Reviewer: Mikhail P. Moklyachuk (Kyïv)Supplementary proofs and interpretations of Liu Yueyun's \textit{Ceyuan Haijing Tongshi}.https://zbmath.org/1449.010052021-01-08T12:24:00+00:00"Li, Zhaohua"https://zbmath.org/authors/?q=ai:li.zhaohuaSummary: Gougu Ceyuanshu (Method for finding the diameter of a circle in contact with nine right triangles) recorded in \textit{Ceyuan Haijing} (Sea Mirror of Circle Measurements, 1248) is one of the most important accomplishments of mathematics in pre-modern China. Furthermore, the method was improved and systematized by mathematicians in the late Qing dynasty. Among them was Liu Yueyun (1849--1917), who gained a better understanding of \textit{Ceyuan Haijing} and completed his book \textit{Ceyuan Haijing Tongshi} (A Concise Explanation of Ceyuan Haijing, 1896). However, owing to the lack of explanations and some textual errors in the transmitted text, his book is difficult to understand. Based on textual collation and calculations, this paper analyzes some of the knotty problems, and explains both Liu's theory and methods. The paper considers that, devoted to development of the theory of Gougu Ceyuan Shu, Liu's book is an example of research of considerable significance during the late Qing dynasty.Vratislav Horálek passed away.https://zbmath.org/1449.010192021-01-08T12:24:00+00:00"Beneš, Viktor"https://zbmath.org/authors/?q=ai:benes.viktor(no abstract)Abel Prize. The highest award for mathematics.https://zbmath.org/1449.010012021-01-08T12:24:00+00:00"Křížek, Michal"https://zbmath.org/authors/?q=ai:krizek.michal"Somer, Lawrence"https://zbmath.org/authors/?q=ai:somer.lawrence-e"Markl, Martin"https://zbmath.org/authors/?q=ai:markl.martin"Kowalski, Oldřich"https://zbmath.org/authors/?q=ai:kowalski.oldrich"Pudlák, Pavel"https://zbmath.org/authors/?q=ai:pudlak.pavel"Vrkoč, Ivo"https://zbmath.org/authors/?q=ai:vrkoc.ivoThis book is an account of the first fifteen winners of the Abel Prize in mathematics, which has been awarded on a yearly basis from 2003 onwards. Each of the fifteen chapters of roughly 10--15 pages contains a short biography of the winner(s) and also a description of the winner's celebrated result, presented in a simplified and popular fashion, readable by anyone with BSc degree in mathematics. The book is hardcover, printed on high-quality paper, with color pictures. It is written in Czech, English summary is included. See also [\textit{M. Křížek} et al., Prvních deset Abelových cen za matematiku (Czech). Prague: The Union of Czech Mathematicians and Physicists (2013; Zbl 1274.01048)].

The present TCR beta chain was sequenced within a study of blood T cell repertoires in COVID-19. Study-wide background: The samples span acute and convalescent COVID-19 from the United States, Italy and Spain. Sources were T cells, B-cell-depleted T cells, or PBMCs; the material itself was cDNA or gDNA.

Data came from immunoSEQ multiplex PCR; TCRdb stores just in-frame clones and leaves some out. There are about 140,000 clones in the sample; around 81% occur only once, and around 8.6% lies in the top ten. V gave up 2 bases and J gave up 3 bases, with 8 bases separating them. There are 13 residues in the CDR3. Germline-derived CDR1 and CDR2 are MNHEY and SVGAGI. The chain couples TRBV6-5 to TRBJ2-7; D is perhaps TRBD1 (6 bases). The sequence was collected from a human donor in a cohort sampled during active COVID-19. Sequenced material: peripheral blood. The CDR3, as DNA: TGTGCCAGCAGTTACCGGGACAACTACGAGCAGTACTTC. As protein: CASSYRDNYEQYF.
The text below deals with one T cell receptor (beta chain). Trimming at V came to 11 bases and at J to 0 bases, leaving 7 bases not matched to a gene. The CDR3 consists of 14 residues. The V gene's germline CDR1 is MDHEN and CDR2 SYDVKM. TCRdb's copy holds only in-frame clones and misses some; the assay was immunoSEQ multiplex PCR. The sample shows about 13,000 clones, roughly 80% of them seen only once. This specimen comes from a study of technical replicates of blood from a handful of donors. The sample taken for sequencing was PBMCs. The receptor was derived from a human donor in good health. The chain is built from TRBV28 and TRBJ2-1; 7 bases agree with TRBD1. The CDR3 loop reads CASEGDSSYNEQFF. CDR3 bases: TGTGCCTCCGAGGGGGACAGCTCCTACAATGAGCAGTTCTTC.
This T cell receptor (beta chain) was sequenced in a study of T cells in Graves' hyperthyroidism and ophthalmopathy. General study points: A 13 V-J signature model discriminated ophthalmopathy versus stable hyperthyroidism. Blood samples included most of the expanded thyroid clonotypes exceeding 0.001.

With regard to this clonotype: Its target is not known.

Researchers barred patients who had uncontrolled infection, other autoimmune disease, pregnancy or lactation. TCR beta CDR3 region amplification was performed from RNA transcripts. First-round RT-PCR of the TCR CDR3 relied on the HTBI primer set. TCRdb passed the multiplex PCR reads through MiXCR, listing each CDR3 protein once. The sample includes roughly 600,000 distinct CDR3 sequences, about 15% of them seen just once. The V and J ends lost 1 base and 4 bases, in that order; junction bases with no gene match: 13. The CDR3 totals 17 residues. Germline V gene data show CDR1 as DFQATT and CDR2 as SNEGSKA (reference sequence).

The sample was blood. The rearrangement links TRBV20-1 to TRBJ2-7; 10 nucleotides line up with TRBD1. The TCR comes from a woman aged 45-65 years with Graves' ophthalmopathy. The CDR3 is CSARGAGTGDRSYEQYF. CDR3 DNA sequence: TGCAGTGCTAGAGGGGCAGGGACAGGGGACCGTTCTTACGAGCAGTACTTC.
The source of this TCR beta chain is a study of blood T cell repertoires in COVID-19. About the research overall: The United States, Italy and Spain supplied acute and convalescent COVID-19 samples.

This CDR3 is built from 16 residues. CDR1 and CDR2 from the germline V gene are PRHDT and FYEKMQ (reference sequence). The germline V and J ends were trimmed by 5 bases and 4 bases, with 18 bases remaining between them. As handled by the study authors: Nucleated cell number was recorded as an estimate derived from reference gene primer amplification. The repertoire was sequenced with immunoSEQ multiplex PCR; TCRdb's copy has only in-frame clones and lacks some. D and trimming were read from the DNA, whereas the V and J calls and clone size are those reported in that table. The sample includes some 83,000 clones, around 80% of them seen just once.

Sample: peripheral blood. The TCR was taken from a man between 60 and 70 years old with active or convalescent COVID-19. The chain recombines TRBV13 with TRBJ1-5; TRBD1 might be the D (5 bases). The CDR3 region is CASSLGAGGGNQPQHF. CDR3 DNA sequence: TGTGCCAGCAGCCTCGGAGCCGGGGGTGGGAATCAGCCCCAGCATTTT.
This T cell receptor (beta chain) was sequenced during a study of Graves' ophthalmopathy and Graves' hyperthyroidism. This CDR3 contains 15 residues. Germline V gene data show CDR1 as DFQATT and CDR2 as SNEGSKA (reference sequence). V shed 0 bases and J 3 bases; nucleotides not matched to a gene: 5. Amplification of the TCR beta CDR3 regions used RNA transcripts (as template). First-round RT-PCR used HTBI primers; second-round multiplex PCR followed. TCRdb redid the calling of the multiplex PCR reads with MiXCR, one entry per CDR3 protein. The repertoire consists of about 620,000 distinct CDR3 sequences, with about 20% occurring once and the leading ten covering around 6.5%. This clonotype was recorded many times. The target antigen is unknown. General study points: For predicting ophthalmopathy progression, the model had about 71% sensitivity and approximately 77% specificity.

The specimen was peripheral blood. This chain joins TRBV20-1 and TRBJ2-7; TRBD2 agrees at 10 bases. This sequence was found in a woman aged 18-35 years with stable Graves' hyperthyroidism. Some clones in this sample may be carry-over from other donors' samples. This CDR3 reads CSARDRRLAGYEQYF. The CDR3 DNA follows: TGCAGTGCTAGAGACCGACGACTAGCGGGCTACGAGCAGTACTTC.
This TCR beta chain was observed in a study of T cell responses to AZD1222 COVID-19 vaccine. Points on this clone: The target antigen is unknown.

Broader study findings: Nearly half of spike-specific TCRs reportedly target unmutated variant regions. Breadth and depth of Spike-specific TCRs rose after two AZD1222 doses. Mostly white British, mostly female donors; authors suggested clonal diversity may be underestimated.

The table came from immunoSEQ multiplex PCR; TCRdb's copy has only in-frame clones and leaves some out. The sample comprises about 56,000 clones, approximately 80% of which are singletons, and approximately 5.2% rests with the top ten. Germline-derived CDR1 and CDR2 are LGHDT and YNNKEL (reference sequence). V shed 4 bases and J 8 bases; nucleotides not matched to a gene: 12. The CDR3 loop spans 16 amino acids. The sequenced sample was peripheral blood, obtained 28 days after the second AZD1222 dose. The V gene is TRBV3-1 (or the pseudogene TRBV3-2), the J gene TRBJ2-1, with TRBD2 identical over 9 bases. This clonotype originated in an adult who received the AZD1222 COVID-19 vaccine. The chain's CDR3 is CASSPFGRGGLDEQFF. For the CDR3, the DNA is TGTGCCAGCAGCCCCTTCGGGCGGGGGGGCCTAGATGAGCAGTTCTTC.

Reviewer: Jan Brandts (Amsterdam)Pitiscus' numerical solution for \(\sin 1 \degree\).https://zbmath.org/1449.010112021-01-08T12:24:00+00:00"Guo, Yuanyuan"https://zbmath.org/authors/?q=ai:guo.yuanyuan"Dong, Jie"https://zbmath.org/authors/?q=ai:dong.jieSummary: Since the Ptolemy (about 90--168) era, the exact value of \(\sin 1\degree\) had been related to the overall accuracy of the Sine table. It was the Persian mathematician Jamshid Mas'ud al-Kashi (1380--1429) who made the first breakthrough on this issue. For a long time, this problem also had puzzled many European mathematicians in the 16th century. It was the German mathematician Bartholomaeus Pitiscus (1561--1613) who made the first achievements in solution of the problem. This paper focused on the analysis of the \(\sin 1\degree\) numerical solution of Pitiscus and gave comparison of the operation process of the numerical solution of the \(\sin 1\degree\) between al-Kashi and Pitiscus.Cardano's rule of proportional position.https://zbmath.org/1449.010132021-01-08T12:24:00+00:00"Zhao, Jiwei"https://zbmath.org/authors/?q=ai:zhao.jiwei"Li, Gang"https://zbmath.org/authors/?q=ai:li.gang.9|li.gang.10|li.gang.11|li.gang.2|li.gang.1|li.gang.8|li.gang.6|li.gang.4Summary: Based on systematical summarization of the seven problems in Chapter 33 of \textit{Artis Magnae} and careful analysis of Problem 4.1, the modern mathematical representation of the rule of proportional position is given and Cardano's deduction of this rule is reconstructed by the elimination method for systems of linear equations with two variables in Chapter 9 of \textit{Artis Magnae}. This rule reflected Cardano's efforts to solve a type of special five-term quartic equation, through which he could transform the five-term quartic equation into a new biquadratic equation. Meanwhile, it is suggested that Cardano did not grasp the solution of general five-term quartic equation.Wilder's thoughts on mathematical evolution and others' comments.https://zbmath.org/1449.010262021-01-08T12:24:00+00:00"Liu, Pengfei"https://zbmath.org/authors/?q=ai:liu.pengfeiSummary: Wilder is a famous American mathematician who contributed a great deal in the field of topology research. Affected by his interest and study in anthropology, he tried to apply the method of cultural anthropology research to the history of mathematics when he started the philosophical thinking on mathematical basis problem. He looked mathematics as a sub-cultural system in the whole human cultural system and described the mathematical development from the beginning to modern times as a natural process of culture evolution. He revealed the driving forces and laws of mathematics evolution and his thoughts on mathematics evolution were reviewed by many famous mathematicians, philosophers, historians and anthropologists. It would be very inspiring to study the Wilder's theory for our research on the history of mathematics.Celestial element method and algebra in the late Qing dynasty -- a case of Chinese traditional mathematics' modernization process.https://zbmath.org/1449.010032021-01-08T12:24:00+00:00"Guo, Shirong"https://zbmath.org/authors/?q=ai:guo.shirong"Wei, Xuegang"https://zbmath.org/authors/?q=ai:wei.xuegangSummary: On the basis of analyzing the fundamental state of celestial element method in the late Qing dynasty, we compared Chinese mathematicians' concept of celestial element method and algebra and reviewed the process of competition and integration between the two traditions in this paper. By profoundly rethinking the modernization of Chinese traditional mathematics, we concluded that the introduction of western mathematical knowledge was the premise of modernization. We also realized that study of algebra and the comparison between celestial element method and algebra were the necessary steps to the modernization of celestial element method. Meanwhile, we got more clearly understanding that the art of celestial element method promoted the acceptance of algebra and the old tradition was the greatest obstruction of its modernization.The reasoning argumentation about the golden section in the early Qing dynasty.https://zbmath.org/1449.010022021-01-08T12:24:00+00:00"Dong, Jie"https://zbmath.org/authors/?q=ai:dong.jieSummary: Due to the cultural differences, the understanding and research on the golden section by the Chinese scholars in the 17th century are distinctively different from their counterpart in the West. In the late Ming dynasty, it was through Euclid's \textit{Elements} that the golden section was introduced into China. The novelty was seen by Chinese mathematicians in terms of the logic reasoning even though their understanding might be incomplete. Under the strong influence of Chinese tradition, Chinese scholars' first consideration was focused on how to use the golden section as they were mindful of the utility of knowledge. At the same time, in the process of making argumentation in understanding the golden section, experience and deduction also interacted with each other and the Western logical deduction system was accepted among the Chinese mathematicians gradually.Mei Wending and \textit{Ouluoba Xijinglu}.https://zbmath.org/1449.010042021-01-08T12:24:00+00:00"He, Lei"https://zbmath.org/authors/?q=ai:he.lei"Ji, Zhigang"https://zbmath.org/authors/?q=ai:ji.zhigangSummary: \textit{Ouluoba Xijinglu} (The Records of Europe's Western Mirror) is an important work for the introduction of western manual calculation in the late Ming or early Qing. Mei Wending, who got this book occasionally, did an intensive studies and made annotation for it. By analyzing Mei's notes and his understanding about the \textit{Ouluoba Xijinglu} and comparing with his books of \textit{Bi Suan} (Manual calculation) and \textit{Shaoguang Shiyi} (Supplement to Shaoguang), we found that Mei Wending absorbed from \textit{Ouluoba Xijinglu} a lot, which was reflected in his expansion of the power table and the initial quotient table and the application of the positioning method of western arithmetic in the multiplication and division methods by him. The study reviewed the process of Mei's absorption of Western mathematical knowledge and did an exploration for the sources of Mei's mathematical thought from a new perspective.The development of the problems of the excess and deficit in the early period of China: an investigation based on the Shu on the Qin bamboo strips preserved at Yuelu Academy.https://zbmath.org/1449.010092021-01-08T12:24:00+00:00"Zou, Dahai"https://zbmath.org/authors/?q=ai:zou.dahaiSummary: The new collations and new interpretations were given for the materials about the Yingbuzu (excess and deficit) in the book \textit{Shu} (On Numbers) on the Qin bamboo strips preserved at Yuelu Academy and some difficult and complicated problems were clarified in this paper. Together with the corresponding materials in the \textit{Jiuzhang Suanshu} (Nine Chapters on Mathematical Procedures) and the \textit{Suanshu Shu} (A Book on Numbers and Computation), we investigated the development of the Yingbuzu problems in early China. The textual analysis revealed that the problems of Yingbuzu could be traced back to the Qin dynasty and the pre-Qin period according the \textit{Shu}, the \textit{Shu} had no textual influence on the \textit{Jiuzhang Suanshu}, while the solution methods of Yingbuzu in the pre-Qin ancestors or its derivatives in the \textit{Jiuzhang Suanshu} was likely to have direct or indirect influence on the \textit{Shu}. After comparing and analyzing the 15th problem of the Yingbuzu in the \textit{Jiuzhang Suanshu} with corresponding problem in the \textit{Shu} and the \textit{Suanshu Shu}, we realized that the opinion of some scholars that ancients had carelessly put this problem into the Yingbuzu chapter was not appropriate and held that the composers of the \textit{Jiuzhang Suanshu} maintained high degree of consistency with the \textit{Shu} and the \textit{Suanshu Shu} in selection of problems for the chapter.Ming Antu's representation and treatment of alternative series.https://zbmath.org/1449.010062021-01-08T12:24:00+00:00"Wang, Xinyi"https://zbmath.org/authors/?q=ai:wang.xinyi"Guo, Shirong"https://zbmath.org/authors/?q=ai:guo.shirongSummary: \textit{Ge Yuan Mi Lu Jie Fa} (Quick methods for trigonometry and for determining the precise ratio of the circle) was the first book in the history of Chinese mathematics to expand the trigonometric string vector function into infinite series. Following the author's thinking and method, this paper analyzes the author's right and left writing form of positive and negative terms of alternative series and the proper treatment of alternative series in the \textit{Ge Yuan Mi Lu Jie Fa}. This paper holds that: firstly, the author's expression and treatment of alternative series had its origin from Western method and the classification method used by Mei Juecheng in \textit{Chi Shui Yi Zhen}. Secondly, the author treated alternative series as a formal series, and performed infinite series with polynomials. On the premise of convergence of series, the operation is feasible and the result is correct. This enhances the historical understanding of the methods dealing with alternative series in modern analytics.Research on several related issues from Daishu Xue to Daishu Shu.https://zbmath.org/1449.010072021-01-08T12:24:00+00:00"Zhang, Bisheng"https://zbmath.org/authors/?q=ai:zhang.bishengSummary: Daishu Xue that is translated from De Morgan's \textit{Elements of Algebra} and Daishu Shu that is translated from Wallace's \textit{Algebra} are two classic translations that introduced Western mathematics theory into China during the late Qing dynasty. The two books both present Western algebraic theory. They are mutually linked with continuous content. The latter has a larger theoretical research scope, deeper discussion and improved terminology. The Western algebra theory introduced in Daishu Xue mainly focuses on the issues of symbol algebra, series and simple equations, while Daishu Shu introduces more complex algebra theory, including Cardano's formula, special methods for higher order equations, continuous fractional operations, and indeterminate analysis. Moreover, economic calculations, complex series operation, trigonometric functions and their applications are introduced in terms of calculation in Daishu Shu. They have far-reaching influence on science and education in the late Qing Dynasty. In particular, their content on related issues provided new methods and ideas for later Chinese scholars to study Western algebra theory. They guided the research direction of algebra, and laid the theoretical foundation for the westernization of Chinese algebra and the introduction of abstract algebra.Clavius' unified solutions by the method of twofold double false positions.https://zbmath.org/1449.010122021-01-08T12:24:00+00:00"Liu, Di"https://zbmath.org/authors/?q=ai:liu.di"Zhao, Jiwei"https://zbmath.org/authors/?q=ai:zhao.jiweiSummary: In 1202, the Italian mathematician Fibonacci (ca.1170 -- ca.1250) published \textit{Liber Abaci}, in which the system of linear equations was solved by multi-fold double false positions for the first time in Europe. This method became the standard algorithm until the late 16th century when European mathematicians treated with such problems. In 1583, the German mathematician Clavius (1538--1612) dealt with the system of 3-variable linear equations by the method of twofold double false positions in his \textit{Epitome Arithmeticae Practicae}, he discovered the consistence of the solution formula of double false positions, which became the earliest simplification to Fibonacci's method. By comparing the similarities and differences between the two methods, this paper presents a quantitative analysis of how Clavius' simplified method works, and explains the mathematical principles of Clavius' consistence of the solution formula, and proposes that Clavius' discovery of the consistency of solution formula may be based on analysis and induction of the concrete mean results during his solution of 4 special systems of 3-variable linear equations.Study of the cosmic rays transport problems using second order parabolic type partial differential equation.https://zbmath.org/1449.850132021-01-08T12:24:00+00:00"Gil, Agnieszka"https://zbmath.org/authors/?q=ai:gil.agnieszka"Alania, Michael V."https://zbmath.org/authors/?q=ai:alania.michael-vSummary: It has been exactly 100 years since Hess's historical discovery: an extraterrestrial origin of cosmic rays [\textit{E. N. Parker}, ``Dynamics of the interplanetary gas and magnetic fields'', Astrophys. J. 128, 664--676 (1958; \url{doi:10.1086/146579})]. Galactic cosmic rays (GCR) being charged particles, penetrate the heliosphere and are modulated by the solar magnetic field. The propagation of cosmic rays is described by Parker's transport equation [\textit{V. F. Hess}, ``Über Beobachtungen der durchdringenden Strahlung bei sieben Freiballonfahrten'', Phys. Z. 13, 1084--1091 (1912)], which is a second order parabolic type partial differential equation. It is time dependent 4-variables (with \(r\), \(\theta\), \(\varphi\), \(R\), meaning: distance from the Sun, heliolatitudes, heliolongitudes and particles' rigidity, respectively) equation which is a well known tool for studying problems connected with solar modulation of cosmic rays. Transport equation contains all fundamental processes taking place in the heliosphere: convection, diffusion, energy changes of the GCR particles owing to the interaction with solar wind's inhomogeneities, drift due to the gradient and curvature of the regular interplanetary magnetic field and on the heliospheric current sheet.